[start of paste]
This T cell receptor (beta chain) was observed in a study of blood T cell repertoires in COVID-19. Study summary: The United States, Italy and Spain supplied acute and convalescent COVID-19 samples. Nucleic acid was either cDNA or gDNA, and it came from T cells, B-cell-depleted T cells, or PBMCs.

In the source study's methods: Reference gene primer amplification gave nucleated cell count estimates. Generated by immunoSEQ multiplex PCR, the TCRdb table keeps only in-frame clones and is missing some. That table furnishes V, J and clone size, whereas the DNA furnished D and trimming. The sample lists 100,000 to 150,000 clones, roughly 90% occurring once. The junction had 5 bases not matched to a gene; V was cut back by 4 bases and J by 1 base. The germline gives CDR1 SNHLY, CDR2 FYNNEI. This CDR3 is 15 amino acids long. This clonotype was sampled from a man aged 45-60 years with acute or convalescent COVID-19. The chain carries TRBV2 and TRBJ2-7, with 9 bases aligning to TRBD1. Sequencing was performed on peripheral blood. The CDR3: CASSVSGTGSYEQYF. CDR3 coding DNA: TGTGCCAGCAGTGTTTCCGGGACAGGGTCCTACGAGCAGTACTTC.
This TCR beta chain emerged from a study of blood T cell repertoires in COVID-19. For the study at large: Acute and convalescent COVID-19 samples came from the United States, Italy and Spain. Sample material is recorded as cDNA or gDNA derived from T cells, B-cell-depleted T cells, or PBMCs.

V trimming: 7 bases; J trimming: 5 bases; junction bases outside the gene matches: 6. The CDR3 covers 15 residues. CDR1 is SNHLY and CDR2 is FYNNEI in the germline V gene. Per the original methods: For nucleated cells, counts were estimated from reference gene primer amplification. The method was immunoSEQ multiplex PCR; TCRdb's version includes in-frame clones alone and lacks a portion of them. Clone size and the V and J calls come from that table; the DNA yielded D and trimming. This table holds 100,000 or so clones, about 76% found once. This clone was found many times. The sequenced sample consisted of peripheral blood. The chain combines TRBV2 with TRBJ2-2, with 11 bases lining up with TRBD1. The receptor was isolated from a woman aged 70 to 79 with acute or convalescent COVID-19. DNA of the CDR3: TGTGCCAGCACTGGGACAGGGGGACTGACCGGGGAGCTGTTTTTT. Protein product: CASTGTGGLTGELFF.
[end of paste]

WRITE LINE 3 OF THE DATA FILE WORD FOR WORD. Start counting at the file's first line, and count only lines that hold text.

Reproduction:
This TCR beta chain emerged from a study of blood T cell repertoires in COVID-19. For the study at large: Acute and convalescent COVID-19 samples came from the United States, Italy and Spain. Sample material is recorded as cDNA or gDNA derived from T cells, B-cell-depleted T cells, or PBMCs.